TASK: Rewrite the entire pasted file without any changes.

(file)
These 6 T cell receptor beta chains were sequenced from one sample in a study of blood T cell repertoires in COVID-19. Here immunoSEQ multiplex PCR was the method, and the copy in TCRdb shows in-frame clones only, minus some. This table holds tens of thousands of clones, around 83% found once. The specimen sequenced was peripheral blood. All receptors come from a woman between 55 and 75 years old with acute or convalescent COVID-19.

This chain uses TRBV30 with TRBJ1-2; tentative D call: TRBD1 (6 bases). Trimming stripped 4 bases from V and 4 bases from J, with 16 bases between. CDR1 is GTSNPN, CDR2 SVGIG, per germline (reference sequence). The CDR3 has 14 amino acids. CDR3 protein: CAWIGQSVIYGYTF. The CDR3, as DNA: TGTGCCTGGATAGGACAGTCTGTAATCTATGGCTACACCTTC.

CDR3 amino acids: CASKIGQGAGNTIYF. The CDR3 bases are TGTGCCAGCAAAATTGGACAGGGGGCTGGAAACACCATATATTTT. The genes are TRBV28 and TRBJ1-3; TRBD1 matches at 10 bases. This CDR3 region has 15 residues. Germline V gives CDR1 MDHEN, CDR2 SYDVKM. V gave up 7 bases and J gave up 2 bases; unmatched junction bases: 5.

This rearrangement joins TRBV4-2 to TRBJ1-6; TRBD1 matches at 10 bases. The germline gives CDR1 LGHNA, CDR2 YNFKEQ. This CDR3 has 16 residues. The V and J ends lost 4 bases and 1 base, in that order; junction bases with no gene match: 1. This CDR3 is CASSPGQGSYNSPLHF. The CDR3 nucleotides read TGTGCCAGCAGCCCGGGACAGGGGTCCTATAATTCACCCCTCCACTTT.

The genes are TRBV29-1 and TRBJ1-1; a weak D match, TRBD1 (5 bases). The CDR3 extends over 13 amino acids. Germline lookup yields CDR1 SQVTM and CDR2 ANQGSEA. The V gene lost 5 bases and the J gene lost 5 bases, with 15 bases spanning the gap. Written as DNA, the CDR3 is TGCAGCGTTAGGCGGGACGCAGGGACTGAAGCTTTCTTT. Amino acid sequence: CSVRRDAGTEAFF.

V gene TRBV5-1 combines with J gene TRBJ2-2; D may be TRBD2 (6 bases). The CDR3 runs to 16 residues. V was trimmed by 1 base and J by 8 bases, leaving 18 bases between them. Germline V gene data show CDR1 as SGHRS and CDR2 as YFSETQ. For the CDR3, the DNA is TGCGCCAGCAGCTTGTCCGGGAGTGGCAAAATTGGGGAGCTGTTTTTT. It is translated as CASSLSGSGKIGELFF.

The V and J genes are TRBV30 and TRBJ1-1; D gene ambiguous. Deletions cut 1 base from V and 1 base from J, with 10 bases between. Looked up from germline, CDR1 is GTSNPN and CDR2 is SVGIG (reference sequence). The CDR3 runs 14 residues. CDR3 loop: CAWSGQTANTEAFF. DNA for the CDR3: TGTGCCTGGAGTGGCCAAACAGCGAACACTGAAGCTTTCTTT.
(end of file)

These 6 T cell receptor beta chains were sequenced from one sample in a study of blood T cell repertoires in COVID-19. Here immunoSEQ multiplex PCR was the method, and the copy in TCRdb shows in-frame clones only, minus some. This table holds tens of thousands of clones, around 83% found once. The specimen sequenced was peripheral blood. All receptors come from a woman between 55 and 75 years old with acute or convalescent COVID-19.

This chain uses TRBV30 with TRBJ1-2; tentative D call: TRBD1 (6 bases). Trimming stripped 4 bases from V and 4 bases from J, with 16 bases between. CDR1 is GTSNPN, CDR2 SVGIG, per germline (reference sequence). The CDR3 has 14 amino acids. CDR3 protein: CAWIGQSVIYGYTF. The CDR3, as DNA: TGTGCCTGGATAGGACAGTCTGTAATCTATGGCTACACCTTC.

CDR3 amino acids: CASKIGQGAGNTIYF. The CDR3 bases are TGTGCCAGCAAAATTGGACAGGGGGCTGGAAACACCATATATTTT. The genes are TRBV28 and TRBJ1-3; TRBD1 matches at 10 bases. This CDR3 region has 15 residues. Germline V gives CDR1 MDHEN, CDR2 SYDVKM. V gave up 7 bases and J gave up 2 bases; unmatched junction bases: 5.

This rearrangement joins TRBV4-2 to TRBJ1-6; TRBD1 matches at 10 bases. The germline gives CDR1 LGHNA, CDR2 YNFKEQ. This CDR3 has 16 residues. The V and J ends lost 4 bases and 1 base, in that order; junction bases with no gene match: 1. This CDR3 is CASSPGQGSYNSPLHF. The CDR3 nucleotides read TGTGCCAGCAGCCCGGGACAGGGGTCCTATAATTCACCCCTCCACTTT.

The genes are TRBV29-1 and TRBJ1-1; a weak D match, TRBD1 (5 bases). The CDR3 extends over 13 amino acids. Germline lookup yields CDR1 SQVTM and CDR2 ANQGSEA. The V gene lost 5 bases and the J gene lost 5 bases, with 15 bases spanning the gap. Written as DNA, the CDR3 is TGCAGCGTTAGGCGGGACGCAGGGACTGAAGCTTTCTTT. Amino acid sequence: CSVRRDAGTEAFF.

V gene TRBV5-1 combines with J gene TRBJ2-2; D may be TRBD2 (6 bases). The CDR3 runs to 16 residues. V was trimmed by 1 base and J by 8 bases, leaving 18 bases between them. Germline V gene data show CDR1 as SGHRS and CDR2 as YFSETQ. For the CDR3, the DNA is TGCGCCAGCAGCTTGTCCGGGAGTGGCAAAATTGGGGAGCTGTTTTTT. It is translated as CASSLSGSGKIGELFF.

The V and J genes are TRBV30 and TRBJ1-1; D gene ambiguous. Deletions cut 1 base from V and 1 base from J, with 10 bases between. Looked up from germline, CDR1 is GTSNPN and CDR2 is SVGIG (reference sequence). The CDR3 runs 14 residues. CDR3 loop: CAWSGQTANTEAFF. DNA for the CDR3: TGTGCCTGGAGTGGCCAAACAGCGAACACTGAAGCTTTCTTT.